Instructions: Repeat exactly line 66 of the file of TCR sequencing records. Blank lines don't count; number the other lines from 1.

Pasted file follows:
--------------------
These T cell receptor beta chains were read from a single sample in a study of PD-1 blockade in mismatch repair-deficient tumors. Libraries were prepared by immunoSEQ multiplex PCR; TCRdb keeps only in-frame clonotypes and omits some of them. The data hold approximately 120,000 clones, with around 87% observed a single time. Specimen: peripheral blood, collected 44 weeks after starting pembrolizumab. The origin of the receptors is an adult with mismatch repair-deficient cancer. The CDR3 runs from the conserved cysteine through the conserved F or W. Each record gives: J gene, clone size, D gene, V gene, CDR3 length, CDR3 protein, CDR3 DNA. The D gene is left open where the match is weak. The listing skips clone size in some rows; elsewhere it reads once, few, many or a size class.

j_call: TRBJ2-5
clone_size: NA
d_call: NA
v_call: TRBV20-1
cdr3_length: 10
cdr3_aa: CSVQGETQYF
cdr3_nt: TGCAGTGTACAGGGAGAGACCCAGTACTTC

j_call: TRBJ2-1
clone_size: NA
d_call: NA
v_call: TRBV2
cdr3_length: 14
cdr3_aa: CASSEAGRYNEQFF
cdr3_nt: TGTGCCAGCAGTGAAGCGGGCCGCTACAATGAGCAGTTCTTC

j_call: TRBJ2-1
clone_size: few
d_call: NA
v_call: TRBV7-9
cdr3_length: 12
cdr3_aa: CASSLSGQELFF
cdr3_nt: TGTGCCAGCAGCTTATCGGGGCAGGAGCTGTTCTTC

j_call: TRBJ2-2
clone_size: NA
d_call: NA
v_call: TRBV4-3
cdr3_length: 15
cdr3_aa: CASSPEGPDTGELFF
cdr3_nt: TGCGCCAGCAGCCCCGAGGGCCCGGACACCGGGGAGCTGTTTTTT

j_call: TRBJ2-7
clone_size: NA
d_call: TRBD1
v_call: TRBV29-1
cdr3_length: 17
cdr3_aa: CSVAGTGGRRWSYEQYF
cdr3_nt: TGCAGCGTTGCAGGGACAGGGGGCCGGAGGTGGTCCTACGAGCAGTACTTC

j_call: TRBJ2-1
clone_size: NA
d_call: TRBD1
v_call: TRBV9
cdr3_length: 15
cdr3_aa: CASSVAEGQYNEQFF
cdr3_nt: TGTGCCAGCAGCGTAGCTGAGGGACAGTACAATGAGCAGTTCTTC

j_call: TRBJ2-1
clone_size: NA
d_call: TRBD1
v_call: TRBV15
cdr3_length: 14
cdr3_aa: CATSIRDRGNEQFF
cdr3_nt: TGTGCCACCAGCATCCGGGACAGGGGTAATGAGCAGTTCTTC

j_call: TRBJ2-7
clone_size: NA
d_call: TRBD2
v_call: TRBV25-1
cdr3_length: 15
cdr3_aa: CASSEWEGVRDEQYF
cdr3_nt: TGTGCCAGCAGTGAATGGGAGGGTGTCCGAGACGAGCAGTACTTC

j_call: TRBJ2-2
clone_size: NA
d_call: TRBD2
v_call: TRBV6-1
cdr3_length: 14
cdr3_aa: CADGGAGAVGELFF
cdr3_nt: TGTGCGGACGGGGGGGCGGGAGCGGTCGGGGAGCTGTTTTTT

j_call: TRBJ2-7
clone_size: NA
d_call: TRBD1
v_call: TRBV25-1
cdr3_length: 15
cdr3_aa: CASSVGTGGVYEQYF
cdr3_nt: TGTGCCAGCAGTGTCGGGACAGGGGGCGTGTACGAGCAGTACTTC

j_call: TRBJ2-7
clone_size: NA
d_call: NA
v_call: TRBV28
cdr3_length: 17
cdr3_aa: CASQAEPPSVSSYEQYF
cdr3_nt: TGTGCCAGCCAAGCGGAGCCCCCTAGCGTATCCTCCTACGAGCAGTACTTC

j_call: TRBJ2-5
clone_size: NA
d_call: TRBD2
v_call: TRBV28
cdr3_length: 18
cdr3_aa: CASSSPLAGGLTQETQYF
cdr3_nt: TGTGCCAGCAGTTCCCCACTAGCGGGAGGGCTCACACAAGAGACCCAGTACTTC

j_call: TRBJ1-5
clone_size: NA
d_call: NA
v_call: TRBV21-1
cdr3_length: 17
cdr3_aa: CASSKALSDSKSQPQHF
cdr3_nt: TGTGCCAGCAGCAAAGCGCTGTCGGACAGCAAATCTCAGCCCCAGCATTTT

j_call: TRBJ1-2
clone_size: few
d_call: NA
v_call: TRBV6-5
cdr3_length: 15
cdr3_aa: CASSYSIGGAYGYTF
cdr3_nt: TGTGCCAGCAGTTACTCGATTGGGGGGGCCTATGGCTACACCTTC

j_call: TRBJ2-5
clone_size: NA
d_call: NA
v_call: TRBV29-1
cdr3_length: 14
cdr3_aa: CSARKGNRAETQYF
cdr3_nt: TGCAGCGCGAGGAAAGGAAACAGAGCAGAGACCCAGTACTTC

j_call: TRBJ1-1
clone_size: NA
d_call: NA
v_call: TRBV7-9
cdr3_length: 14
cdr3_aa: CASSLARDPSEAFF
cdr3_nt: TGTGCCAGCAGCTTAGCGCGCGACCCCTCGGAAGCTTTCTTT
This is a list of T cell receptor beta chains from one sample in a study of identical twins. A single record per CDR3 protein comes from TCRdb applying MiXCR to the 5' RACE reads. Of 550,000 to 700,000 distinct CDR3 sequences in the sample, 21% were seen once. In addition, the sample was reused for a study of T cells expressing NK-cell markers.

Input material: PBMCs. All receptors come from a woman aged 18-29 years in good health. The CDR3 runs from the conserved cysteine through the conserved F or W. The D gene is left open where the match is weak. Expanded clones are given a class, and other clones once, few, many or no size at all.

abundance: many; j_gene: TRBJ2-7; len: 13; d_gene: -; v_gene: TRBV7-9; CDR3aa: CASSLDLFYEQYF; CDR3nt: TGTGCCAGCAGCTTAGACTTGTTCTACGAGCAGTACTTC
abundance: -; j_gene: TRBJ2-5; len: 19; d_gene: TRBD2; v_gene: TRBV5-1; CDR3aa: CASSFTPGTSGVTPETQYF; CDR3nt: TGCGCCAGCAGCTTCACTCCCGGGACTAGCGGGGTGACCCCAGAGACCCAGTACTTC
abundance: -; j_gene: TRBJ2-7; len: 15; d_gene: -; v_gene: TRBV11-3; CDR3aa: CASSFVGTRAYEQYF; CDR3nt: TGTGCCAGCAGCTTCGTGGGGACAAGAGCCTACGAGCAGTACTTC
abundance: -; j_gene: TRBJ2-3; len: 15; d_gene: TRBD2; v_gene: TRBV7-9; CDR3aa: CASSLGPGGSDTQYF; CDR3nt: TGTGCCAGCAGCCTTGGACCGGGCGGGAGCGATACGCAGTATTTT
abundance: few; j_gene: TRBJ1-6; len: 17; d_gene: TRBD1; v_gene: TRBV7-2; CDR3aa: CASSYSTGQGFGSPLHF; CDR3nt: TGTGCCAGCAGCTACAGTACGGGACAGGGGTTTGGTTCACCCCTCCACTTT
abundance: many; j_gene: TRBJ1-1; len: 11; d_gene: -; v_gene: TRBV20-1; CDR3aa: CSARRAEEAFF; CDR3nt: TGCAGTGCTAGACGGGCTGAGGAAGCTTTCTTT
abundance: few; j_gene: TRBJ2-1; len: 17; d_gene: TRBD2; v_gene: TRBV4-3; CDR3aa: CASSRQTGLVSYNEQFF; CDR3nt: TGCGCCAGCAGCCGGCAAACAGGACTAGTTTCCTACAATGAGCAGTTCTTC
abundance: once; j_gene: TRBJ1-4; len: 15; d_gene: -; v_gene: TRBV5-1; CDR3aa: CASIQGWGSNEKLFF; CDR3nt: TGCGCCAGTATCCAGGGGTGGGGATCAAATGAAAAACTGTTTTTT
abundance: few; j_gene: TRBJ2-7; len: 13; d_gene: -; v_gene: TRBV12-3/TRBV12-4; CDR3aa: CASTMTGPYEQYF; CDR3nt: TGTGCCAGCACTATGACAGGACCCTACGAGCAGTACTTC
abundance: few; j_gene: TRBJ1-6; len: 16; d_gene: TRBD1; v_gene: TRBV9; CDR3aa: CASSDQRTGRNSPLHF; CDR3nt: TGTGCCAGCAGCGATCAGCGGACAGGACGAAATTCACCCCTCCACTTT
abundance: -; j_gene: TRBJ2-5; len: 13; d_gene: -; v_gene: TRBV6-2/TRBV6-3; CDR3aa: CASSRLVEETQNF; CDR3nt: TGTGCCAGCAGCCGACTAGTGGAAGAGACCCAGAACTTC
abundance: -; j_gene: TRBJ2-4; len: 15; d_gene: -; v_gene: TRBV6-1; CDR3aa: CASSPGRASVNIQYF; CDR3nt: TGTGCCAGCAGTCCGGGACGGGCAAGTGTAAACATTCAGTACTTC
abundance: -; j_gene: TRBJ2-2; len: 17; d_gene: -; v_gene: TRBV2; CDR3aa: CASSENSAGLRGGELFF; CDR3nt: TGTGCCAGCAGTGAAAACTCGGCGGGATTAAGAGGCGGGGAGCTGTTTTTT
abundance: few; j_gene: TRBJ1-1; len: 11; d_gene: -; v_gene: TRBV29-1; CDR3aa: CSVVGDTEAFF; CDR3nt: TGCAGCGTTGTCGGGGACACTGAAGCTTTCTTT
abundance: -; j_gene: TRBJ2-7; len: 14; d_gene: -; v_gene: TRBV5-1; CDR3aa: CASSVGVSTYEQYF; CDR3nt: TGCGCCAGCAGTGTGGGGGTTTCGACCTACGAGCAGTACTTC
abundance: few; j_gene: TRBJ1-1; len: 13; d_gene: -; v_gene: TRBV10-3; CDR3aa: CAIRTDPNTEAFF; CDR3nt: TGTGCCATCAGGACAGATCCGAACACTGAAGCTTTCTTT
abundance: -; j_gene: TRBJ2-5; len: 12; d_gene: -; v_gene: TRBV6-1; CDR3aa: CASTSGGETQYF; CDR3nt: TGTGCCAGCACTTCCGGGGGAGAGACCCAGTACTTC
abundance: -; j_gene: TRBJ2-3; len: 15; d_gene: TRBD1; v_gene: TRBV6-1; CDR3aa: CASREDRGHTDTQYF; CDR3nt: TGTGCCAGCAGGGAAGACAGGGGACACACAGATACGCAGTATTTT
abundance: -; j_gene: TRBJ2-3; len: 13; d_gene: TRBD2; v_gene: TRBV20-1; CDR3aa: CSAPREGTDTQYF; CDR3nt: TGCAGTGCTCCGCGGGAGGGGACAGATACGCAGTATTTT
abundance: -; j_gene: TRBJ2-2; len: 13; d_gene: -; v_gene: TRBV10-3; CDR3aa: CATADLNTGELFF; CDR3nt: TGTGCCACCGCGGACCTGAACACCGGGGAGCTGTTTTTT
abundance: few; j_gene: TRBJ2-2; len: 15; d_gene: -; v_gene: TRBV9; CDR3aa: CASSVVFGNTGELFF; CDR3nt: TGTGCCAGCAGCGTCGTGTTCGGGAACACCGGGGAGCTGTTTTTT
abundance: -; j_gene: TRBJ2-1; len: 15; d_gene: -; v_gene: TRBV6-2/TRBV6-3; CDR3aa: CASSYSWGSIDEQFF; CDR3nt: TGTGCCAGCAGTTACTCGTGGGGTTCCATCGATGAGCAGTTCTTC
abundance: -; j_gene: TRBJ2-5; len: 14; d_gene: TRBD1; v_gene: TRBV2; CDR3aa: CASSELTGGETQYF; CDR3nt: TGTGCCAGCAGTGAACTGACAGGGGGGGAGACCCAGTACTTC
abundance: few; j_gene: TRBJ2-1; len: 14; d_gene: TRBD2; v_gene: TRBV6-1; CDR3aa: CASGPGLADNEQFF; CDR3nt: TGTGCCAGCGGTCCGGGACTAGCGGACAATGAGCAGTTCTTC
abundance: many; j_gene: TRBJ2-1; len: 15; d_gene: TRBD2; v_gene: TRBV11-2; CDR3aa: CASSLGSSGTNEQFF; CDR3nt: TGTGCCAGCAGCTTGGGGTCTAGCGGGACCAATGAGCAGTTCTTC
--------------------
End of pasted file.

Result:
clone_size: NA